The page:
Six Individuals Sentenced for their Roles in Large, Multi-State Identity Theft Ring

On July 18, 2013, in St. Paul, Minn., Joel Delano Powell III, of Minneapolis, was sentenced to 42 months in prison and Trey Jeremiah Powell, of Brooklyn Park, was sentenced to 57 months in prison. Both had earlier pleaded guilty to one count of conspiracy to commit bank fraud and one count of aggravated identity theft. Earlier this week, Joel Delano Powell, Jr., of St. Louis Park, was sentenced to 300 months in prison. Powell, Jr. was convicted following a jury trial in August and September 2012 of one count of conspiracy to commit bank fraud, seven counts of aiding and abetting bank fraud, and five counts of aggravated identity theft. On July 17, 2013, Elston Edwards Sharps, of Minneapolis, was sentenced to 32 months in prison; Kevin Terrell Martin, of St. Paul, was sentenced to 124 months in prison; and Steven Lavell Maxwell, of Minneapolis, was sentenced to 140 months in prison. All three pleaded guilty to one count of conspiracy to commit bank fraud and one count of aggravated identity theft. These individuals, along with over 100 others, were involved in a conspiracy from 2006 through December 2011 to defraud banks, bank customers, and businesses. The co-conspirators used victim information to create counterfeit checks and false identification documents to conduct fraudulent transactions at retail establishments where expensive merchandise was purchased and returned for cash. At banks, the conspirators posed as customers and withdrew money from victims’ bank accounts. The members of the conspiracy conducted these fraudulent transactions throughout Minnesota and in at least 13 other states. Victim information was obtained by members of the conspiracy through multiple sources, including from individuals who stole victim information from their places of employment, from individuals employed at area banks, from those who stole the information from the mail, during vehicle break-ins, and business burglaries, among other sources.

Ohio Man Sentenced for Bank Fraud and Money Laundering

On July 10, 2013, in Cleveland, Ohio, Aziz Ukshini, of Westlake, Ohio, was sentenced to 42 months in prison and three years of supervised release for bank fraud and money laundering. Ukshini was also ordered to pay a $400 special assessment and to pay $3,303,817 in restitution jointly with Anthony Raguz to the National Credit Union Administration. According to court documents, from September 2003 through March 2010, Ukshini, aided and abetted by Raguz, the former Chief Operating Officer of St. Paul Croatian Federal Credit Union, fraudulently obtained numerous loans totaling approximately $2.8 million from the credit union. Ukshini obtained these loans by making false representations and promises. He received the loans after having already defaulted on previous loans issued to him by the credit union. These loans were obtained in the names Aziz Ukshini; Hard Rock Crushing, Ltd.; and Azmet, Inc. Ukshini gave Raguz about $90,000 for approving and facilitating the approval of his fraudulent loans. Raguz was sentenced to 168 months in prison in November 2012. Source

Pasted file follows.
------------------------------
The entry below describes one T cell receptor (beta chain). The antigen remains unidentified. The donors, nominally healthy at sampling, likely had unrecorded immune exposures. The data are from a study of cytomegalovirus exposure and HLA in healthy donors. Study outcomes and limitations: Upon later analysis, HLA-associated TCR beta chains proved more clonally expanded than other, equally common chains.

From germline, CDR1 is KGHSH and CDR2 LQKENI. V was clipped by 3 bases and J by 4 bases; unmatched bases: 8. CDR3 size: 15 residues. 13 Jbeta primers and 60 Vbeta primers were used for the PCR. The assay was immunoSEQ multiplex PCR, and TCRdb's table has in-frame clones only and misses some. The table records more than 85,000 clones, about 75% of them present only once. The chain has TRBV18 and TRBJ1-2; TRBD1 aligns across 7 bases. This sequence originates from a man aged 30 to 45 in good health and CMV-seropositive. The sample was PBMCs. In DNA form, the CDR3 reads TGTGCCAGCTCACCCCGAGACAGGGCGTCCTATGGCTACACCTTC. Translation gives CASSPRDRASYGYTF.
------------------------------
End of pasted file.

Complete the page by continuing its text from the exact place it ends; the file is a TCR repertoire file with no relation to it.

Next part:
West Palm Beach Fraud and Money Laundering Defense Attorney

Depending upon the amount taken, fraud charges can have very serious consequences in Florida:

  1. Theft of $300 to $20,000 by fraud is a third-degree felony, punishable by up to five years in jail and a $5,000 fine
  2. Theft of $20,000 to $100,000 by fraud is a second-degree felony, punishable up to 15 years in jail and a $10,000 fine.
  3. Theft of more than $100,000 by fraud is a first-degree felony, punishable by up to 30 years and a $10,000 fine.

At the law firm of Andrew D. Stine, P.A., in West Palm Beach, we have extensive experience representing people charged with fraud crimes, including mortgage fraud, mail fraud, wire fraud, securities fraud, tax evasion, insider trading, theft by fraudulent means, writing bad checks, and organized schemes to defraud.

In Florida, most fraud changes involve the Economic Crimes Division (ECD) putting together a great amount of evidence for presentation before a grand jury. The best way to resolve these cases is for your lawyer to have a good working relationship with the prosecutor and to try to avoid any serious consequences by paying restitution. In Florida, restitution outweighs incarceration, so if your lawyer can persuade the victim to drop charges in favor of receiving their money back, you can usually avoid a conviction.

If you did not commit the fraud crime, we can prepare an aggressive defense and force the state to prove its case. In many cases, that can be a difficult thing for the state to do.

Free consultation 24/7: Call West Palm Beach criminal defense lawyer Andrew D. Stine, P.A. at 561.880.4300. Se habla español.